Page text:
The NHS has admitted failing an 18-year-old student who took her life mere weeks into her first year of university, after a battle with depression.
Lauren Smith, from Kent and a student at University of Wales Trinity St David, was found in her room last November, following a history of self harming.
Kent and Medway NHS Trust has now admitted it could have done more to manage Lauren's transfer to Wales. "Further review has highlighted that more could have been done to gather information from other mental health services that had seen Lauren in the past," a spokesperson said.
At the inquest, Lauren's mother Laura warned there is a lack of support for teenagers suffering from mental health issues who move to university and they are at risk of "slipping through the cracks", the BBC reported.
"There seems to be complacency among mental health professionals when it comes to adolescent mental health - for instance, I was told by one hospital psychiatrist that lots of teenage girls harm themselves, it doesn't mean they're going to do anything," she said.
The warning comes after a recent Huffington Post UK investigation into the lack of university support for depressed students. One university saw a 107% increase in students seeking help but had cut service funding by thousands of pounds.
Leading experts also warned stigma around mental health is stopping students who suffer with depression from seeking help, leaving many feeling isolated and alone.
Laura Smith said she hoped the death of her daughter would spare others from the "agony".
"There were many opportunities for the outcome to have been different for Lauren," she said at the inquest.
"I hope that other vulnerable young people and their families can be spared the additional agony of what ifs? by ensuring that further deaths of those slipping through the cracks - as they transition between Child and Adolescent Mental Health and Adult Services - are prevented."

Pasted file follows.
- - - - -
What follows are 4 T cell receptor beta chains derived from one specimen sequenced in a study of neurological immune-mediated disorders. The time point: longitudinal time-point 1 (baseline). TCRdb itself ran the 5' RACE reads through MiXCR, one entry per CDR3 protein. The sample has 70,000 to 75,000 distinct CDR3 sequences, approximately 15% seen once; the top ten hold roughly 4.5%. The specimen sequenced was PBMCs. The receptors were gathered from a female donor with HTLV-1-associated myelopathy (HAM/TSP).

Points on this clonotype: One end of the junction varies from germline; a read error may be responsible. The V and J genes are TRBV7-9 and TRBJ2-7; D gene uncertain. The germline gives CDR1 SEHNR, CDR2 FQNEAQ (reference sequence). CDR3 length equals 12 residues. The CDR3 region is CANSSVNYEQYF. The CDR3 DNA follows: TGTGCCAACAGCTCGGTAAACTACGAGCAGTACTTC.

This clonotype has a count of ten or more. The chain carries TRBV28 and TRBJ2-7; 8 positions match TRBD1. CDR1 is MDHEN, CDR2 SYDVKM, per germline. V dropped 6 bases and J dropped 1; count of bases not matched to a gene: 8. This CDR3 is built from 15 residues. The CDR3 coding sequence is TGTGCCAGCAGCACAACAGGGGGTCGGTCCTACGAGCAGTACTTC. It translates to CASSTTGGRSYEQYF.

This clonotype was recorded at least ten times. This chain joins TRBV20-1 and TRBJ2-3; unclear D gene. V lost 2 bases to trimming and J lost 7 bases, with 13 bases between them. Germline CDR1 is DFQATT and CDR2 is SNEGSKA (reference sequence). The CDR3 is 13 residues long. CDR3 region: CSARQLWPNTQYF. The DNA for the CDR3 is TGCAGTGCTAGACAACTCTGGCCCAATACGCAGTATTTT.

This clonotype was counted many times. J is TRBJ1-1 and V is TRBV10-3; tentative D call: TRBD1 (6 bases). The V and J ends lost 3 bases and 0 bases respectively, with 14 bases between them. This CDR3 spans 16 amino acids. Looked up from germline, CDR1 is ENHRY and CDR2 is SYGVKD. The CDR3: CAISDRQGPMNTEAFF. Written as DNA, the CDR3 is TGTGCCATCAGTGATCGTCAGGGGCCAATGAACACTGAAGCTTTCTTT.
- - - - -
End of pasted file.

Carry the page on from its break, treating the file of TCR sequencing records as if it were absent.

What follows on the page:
DEPRESSION AT UNIVERSITY:
A spokesman for the University in Wales Trinity St David said it had a comprehensive range of support services for students in place, which included mental health advisers, mentors and counsellors.
"These services are provided as soon as the university is made aware of any support needs that our students might have," he said.
Useful websites and helplines:
Samaritans, open 24 hours a day, on 08457 90 90 90
Mind, open Monday to Friday, 9am-6pm on 0300 123 3393
Students Against Depression, a website by students, for students.
HopeLine runs a confidential advice helpline if you are a young person at risk of suicide or are worried about a young person at risk of suicide. Mon-Fri 10-5pm and 7pm-10pm. Weekends 2pm-5pm on 0800 068 41 41
Mental Wealth UK To join the community or launch a student group contact the charity on firstname.lastname@example.org